Thursday, August 1, 2019
01 Work, RELIGIOUS ART - Interpretation of the bible, With Footnotes - 170
Josse Lieferinxe, (–1508)
Saint Sebastian Cured by Irene, circa 1497
Oil on panel
Height: 813.31 mm (32.02 ″); Width: 548.39 mm (21.59 ″)
Philadelphia Museum of Art
Saint Sebastian (died c. 288 AD) was an early Christian saint and martyr. Sebastian had prudently concealed his faith, but in 286 was detected. Diocletian reproached him for his betrayal, and he commanded him to be led to a field and there to be bound to a stake so that archers from Mauritania would shoot arrows at him. "And the archers shot at him till he was as full of arrows as an urchin is full of pricks, and thus left him there for dead." Miraculously, the arrows did not kill him. However, Irene came to bury the body and found that he was not quite dead. Irene took him to her lodgings and nursed him back to health
Sebastian later stood by a staircase where the emperor was to pass and harangued Diocletian for his cruelties against Christians. This freedom of speech, and from a person whom he supposed to have been dead, greatly astonished the emperor; but, recovering from his surprise, he gave orders for his being seized and beat to death with cudgels, and his body thrown into the common sewer. A pious lady, called Lucina, admonished by the martyr in a vision, got it privately removed, and buried it in the catacombs at the entrance of the cemetery of Calixtus, where now stands the Basilica of St. Sebastian. More St. Sebastian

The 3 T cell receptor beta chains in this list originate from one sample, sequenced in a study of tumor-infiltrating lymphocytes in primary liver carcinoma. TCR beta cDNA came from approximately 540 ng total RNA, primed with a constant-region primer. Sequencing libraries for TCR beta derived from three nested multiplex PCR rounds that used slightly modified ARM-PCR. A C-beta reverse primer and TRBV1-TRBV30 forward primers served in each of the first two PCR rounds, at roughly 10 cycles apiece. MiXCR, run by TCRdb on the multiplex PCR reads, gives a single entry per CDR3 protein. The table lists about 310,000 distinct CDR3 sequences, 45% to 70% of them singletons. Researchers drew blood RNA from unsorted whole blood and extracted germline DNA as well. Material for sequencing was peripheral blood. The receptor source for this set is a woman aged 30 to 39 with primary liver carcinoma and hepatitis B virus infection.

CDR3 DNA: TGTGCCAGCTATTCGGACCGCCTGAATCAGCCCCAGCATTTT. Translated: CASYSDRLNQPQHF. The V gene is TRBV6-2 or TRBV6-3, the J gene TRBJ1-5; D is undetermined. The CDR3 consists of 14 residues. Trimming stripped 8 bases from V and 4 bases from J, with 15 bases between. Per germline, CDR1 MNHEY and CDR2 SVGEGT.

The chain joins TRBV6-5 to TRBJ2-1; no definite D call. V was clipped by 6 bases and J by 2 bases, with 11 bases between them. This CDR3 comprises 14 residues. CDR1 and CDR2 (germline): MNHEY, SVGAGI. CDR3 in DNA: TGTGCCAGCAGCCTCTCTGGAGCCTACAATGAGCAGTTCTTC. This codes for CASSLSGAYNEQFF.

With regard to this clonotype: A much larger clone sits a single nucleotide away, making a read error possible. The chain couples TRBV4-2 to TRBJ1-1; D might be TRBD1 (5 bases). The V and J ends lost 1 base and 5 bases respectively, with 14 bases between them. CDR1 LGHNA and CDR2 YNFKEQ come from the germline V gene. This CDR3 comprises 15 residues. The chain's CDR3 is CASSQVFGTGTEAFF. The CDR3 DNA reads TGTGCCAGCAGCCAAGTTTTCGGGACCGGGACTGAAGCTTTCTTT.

Irene of Rome was the widow of the martyr St. Castulus. After the death of her husband, she continued to be active in the Christian community in Rome. According to legend, when Saint Sebastian was discovered to be a Christian, in 286, he was handed over to the Mauretanian archers, who tied him to a tree and pierced him with arrows.
However, Irene came to bury the body and found that he was not quite dead. Irene took him to her lodgings and nursed him back to health. Irene is venerated by Christians for her virtuous care in attending the injured. More on Irene of Rome
Josse Lieferinxe (working ca 1493–1503/08) was a South Netherlandish painter, formerly known by the pseudonym the Master of St. Sebastian.
Originating in the diocese of Cambrai in Hainaut, then part of the territories ruled by the Dukes of Burgundy, Josse Lieferinxe was documented as a "Picard" in the regions of Avignon and Marseille at the end of the fifteenth and in the early sixteenth centuries. He was first mentioned in Provence in 1493. In 1503 he married Michelle, a daughter of Jean Changenet, the most prominent painter of Avignon, in whose atelier Lieferinxe may have matured his style. He was last mentioned living in 1505, and in 1508 as deceased. More on Josse Lieferinxe
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